Finding a job is tough but more gruelling is the decision to say ‘yes’ or ‘no’ to a job offer at hand. It becomes even more pertinent in today’s turbulent economic situations when companies offer and withdraw job offers instantly. Here are 10 things to check.

‘Job hopping’ is a popular topic at office. Changing jobs, joining new organisations for the sake of career enhancement or salary correction is normal these days.

The bigger question – rather concern – however is that what should a candidate check about the new workplace before taking up an employment offer? This becomes even more pertinent because changing economic situation is forcing many organisations – both large and small – to tweak or withdraw job offers at the last moment.

Asim Handa, CEO, Gi Group India, a multinational recruitment firm, shares his insights with us.

Here are the ten things to check before taking up a job offer:

  1. Role & criticality to business
    Check out if your role is interesting, and if it is crucial / inevitable to the business. If it is both, then you have surely struck gold. The more critical role, the less are chances of you getting fired in bad times.
  2. Financial health of the company
    You don’t want to end up with a company which is going down financially and whose future looks flimsy. You may have to look for a job then which may be even more difficult.
  3. Company’s brand value
    Your career prospects depend on how much industry value your employer has. A stint with a company below average market value will land you with similar companies in future.
  4. Work culture and environment
    Ask the interviewer about work practices, celebrations on events or how they pursue ‘employee engagement’. Since this is one thing that can be visually exhibited around, your employer will most probably show off these through photos /videos on the website or during your interaction.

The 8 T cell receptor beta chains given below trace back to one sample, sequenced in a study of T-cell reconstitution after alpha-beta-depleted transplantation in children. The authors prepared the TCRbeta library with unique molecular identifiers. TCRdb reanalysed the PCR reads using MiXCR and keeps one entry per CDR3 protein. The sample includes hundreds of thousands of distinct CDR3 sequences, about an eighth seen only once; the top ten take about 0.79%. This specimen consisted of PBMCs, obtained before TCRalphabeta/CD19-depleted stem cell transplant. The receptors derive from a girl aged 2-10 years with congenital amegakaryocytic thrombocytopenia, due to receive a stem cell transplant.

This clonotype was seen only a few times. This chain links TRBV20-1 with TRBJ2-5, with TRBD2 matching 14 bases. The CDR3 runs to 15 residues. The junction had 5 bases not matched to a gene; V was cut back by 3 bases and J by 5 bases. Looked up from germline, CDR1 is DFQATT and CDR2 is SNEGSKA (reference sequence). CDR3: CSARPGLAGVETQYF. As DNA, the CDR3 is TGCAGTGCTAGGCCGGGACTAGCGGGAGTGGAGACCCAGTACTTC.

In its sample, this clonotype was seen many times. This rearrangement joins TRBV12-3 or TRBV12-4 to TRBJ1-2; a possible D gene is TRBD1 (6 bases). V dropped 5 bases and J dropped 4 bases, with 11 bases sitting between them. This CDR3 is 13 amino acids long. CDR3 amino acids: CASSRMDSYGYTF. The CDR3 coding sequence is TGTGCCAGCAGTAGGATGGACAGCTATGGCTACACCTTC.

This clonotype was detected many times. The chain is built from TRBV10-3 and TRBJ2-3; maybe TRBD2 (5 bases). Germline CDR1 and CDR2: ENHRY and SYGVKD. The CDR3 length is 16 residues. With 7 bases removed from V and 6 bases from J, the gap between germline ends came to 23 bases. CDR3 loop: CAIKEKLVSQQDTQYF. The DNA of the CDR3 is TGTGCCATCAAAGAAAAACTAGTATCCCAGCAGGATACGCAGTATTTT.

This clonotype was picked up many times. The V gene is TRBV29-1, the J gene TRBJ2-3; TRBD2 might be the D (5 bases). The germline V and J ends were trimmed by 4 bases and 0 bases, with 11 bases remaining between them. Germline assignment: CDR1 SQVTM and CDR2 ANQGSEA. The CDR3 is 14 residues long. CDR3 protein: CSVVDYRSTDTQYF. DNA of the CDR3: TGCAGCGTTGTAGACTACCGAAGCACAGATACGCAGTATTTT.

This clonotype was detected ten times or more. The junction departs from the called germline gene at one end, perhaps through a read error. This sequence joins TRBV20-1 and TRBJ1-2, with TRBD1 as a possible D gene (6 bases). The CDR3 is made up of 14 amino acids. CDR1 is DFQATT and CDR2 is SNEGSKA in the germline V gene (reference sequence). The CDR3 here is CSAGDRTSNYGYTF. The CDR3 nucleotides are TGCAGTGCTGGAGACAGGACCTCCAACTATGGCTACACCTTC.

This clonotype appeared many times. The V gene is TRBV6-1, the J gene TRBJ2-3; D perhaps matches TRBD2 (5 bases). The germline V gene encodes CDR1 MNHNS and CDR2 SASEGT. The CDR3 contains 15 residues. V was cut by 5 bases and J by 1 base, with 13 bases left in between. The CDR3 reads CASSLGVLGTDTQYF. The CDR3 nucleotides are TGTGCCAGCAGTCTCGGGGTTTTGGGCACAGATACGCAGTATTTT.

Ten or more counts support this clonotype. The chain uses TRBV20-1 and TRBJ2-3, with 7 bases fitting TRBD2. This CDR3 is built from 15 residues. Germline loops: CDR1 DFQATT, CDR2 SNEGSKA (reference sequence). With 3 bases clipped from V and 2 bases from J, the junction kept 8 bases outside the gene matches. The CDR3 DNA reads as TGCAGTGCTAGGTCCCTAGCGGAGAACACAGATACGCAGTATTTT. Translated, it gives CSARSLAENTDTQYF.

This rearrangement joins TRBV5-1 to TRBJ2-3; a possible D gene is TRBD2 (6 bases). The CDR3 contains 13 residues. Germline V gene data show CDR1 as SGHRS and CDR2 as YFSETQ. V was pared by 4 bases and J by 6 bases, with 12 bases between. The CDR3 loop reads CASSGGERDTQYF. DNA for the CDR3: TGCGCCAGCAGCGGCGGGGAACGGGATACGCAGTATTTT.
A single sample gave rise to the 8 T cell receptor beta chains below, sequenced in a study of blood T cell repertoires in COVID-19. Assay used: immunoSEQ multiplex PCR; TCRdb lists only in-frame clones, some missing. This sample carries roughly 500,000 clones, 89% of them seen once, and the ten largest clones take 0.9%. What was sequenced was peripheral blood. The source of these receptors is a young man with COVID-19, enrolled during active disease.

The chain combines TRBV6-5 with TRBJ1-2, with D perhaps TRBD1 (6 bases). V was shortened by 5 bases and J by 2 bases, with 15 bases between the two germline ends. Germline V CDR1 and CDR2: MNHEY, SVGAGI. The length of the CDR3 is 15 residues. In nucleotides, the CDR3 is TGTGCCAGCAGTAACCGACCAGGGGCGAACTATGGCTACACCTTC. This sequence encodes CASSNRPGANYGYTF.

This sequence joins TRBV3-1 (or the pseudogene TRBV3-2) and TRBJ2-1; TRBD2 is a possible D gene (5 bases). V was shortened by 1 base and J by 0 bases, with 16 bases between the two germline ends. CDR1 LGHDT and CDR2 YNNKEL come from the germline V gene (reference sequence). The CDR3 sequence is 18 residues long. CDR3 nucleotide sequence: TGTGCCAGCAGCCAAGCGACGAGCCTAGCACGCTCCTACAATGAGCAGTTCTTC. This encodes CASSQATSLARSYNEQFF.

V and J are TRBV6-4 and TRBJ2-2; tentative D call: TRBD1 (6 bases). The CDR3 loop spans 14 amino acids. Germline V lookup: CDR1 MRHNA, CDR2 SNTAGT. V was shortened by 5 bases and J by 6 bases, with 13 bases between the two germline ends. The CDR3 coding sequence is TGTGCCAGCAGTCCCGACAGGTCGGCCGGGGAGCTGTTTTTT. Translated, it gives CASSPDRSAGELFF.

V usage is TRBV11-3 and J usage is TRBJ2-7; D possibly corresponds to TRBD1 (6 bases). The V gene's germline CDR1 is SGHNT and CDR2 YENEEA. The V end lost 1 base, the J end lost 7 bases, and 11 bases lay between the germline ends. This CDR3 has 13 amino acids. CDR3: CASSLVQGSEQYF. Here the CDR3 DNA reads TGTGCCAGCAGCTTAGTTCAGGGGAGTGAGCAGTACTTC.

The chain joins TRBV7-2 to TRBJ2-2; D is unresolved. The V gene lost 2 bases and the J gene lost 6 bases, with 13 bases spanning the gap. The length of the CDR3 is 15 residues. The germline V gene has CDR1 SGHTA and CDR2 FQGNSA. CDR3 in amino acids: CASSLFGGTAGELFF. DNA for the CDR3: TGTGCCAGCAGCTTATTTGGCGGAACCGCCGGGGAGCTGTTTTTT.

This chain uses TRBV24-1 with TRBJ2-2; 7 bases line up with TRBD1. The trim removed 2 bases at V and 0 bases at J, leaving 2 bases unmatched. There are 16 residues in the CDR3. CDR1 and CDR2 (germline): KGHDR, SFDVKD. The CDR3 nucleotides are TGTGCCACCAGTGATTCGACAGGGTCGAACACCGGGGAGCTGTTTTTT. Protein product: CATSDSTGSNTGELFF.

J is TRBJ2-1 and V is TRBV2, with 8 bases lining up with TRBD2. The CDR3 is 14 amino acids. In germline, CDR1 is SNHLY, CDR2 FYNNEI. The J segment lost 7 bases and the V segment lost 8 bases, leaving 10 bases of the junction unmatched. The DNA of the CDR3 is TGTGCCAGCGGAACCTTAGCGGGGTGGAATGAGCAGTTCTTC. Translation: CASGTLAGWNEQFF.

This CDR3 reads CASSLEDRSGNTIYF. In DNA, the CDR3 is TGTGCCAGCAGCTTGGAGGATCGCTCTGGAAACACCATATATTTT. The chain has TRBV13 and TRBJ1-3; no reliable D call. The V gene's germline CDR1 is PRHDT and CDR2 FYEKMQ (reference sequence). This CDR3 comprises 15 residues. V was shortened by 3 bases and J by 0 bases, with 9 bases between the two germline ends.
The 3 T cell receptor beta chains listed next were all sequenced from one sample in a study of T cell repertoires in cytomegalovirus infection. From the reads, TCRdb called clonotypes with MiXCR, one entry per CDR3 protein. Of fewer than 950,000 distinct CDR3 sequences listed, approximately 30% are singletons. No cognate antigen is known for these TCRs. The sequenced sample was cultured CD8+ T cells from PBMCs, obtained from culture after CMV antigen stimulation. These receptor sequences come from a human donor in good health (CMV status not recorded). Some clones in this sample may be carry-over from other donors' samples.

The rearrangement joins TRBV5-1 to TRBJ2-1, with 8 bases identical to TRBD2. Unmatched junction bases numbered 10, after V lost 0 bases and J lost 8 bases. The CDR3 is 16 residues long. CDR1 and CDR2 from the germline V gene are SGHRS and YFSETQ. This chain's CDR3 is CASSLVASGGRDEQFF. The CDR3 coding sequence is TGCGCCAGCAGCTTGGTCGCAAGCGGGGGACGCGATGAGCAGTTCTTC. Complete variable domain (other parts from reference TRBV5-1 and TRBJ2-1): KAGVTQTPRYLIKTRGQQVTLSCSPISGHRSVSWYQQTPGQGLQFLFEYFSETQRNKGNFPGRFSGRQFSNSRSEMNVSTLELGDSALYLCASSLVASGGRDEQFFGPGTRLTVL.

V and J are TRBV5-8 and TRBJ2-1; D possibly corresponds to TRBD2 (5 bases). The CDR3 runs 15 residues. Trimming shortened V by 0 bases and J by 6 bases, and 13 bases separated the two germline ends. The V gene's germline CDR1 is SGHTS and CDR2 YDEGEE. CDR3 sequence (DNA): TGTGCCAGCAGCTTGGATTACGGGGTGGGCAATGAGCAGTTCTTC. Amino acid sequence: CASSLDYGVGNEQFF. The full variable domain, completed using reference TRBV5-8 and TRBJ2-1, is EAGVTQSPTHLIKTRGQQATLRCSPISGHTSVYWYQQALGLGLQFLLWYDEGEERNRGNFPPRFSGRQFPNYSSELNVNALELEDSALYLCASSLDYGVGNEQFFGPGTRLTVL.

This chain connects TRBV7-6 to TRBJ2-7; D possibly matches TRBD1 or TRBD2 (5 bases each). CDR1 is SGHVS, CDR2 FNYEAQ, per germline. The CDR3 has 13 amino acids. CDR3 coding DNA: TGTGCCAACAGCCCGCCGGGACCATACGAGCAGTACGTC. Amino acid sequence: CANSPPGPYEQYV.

5. Salary, perquisites, designation and benefits
    This being the most direct result of your work, you should expect about 25-50 per cent hike on your current salary package. Check out your tax implications and if the new salary structure helps in saving taxes, it is all the better.
  6. Work-life balance
    Will this assignment need you to make lifestyle changes (travel, commute, work timings) and are you prepared for it? If it undesirably alters your lifestyle to a big extent, you should give the offer a second thought.
  7. Current team/ boss
    Ask proactively about the current team, team leader/ boss, a typical work day in the team, and any good practices they follow. This will give you an idea about whether you’ll like working in the team.
  8. Company’s growth and attrition rate
    Ask about company’s growth straightway to the interviewer. The growth can be measured in terms of employee size, increase in revenue/ turnover/ profit. Getting to know about the attrition rate is equally important. You would not want to part of that figure in short term.
  9. Learning and growth opportunities
    Your work experience of five years should not mean one year’s experience repeated five times. Only good learning opportunities ensure exponential growth of your career.
  10. Transnational opportunity
    Job seekers who are evaluating trans-national job opportunities should always do a thorough check on the location, compare the cost of living and evaluate career progression plans for the role, in case they want to come back home in the future.

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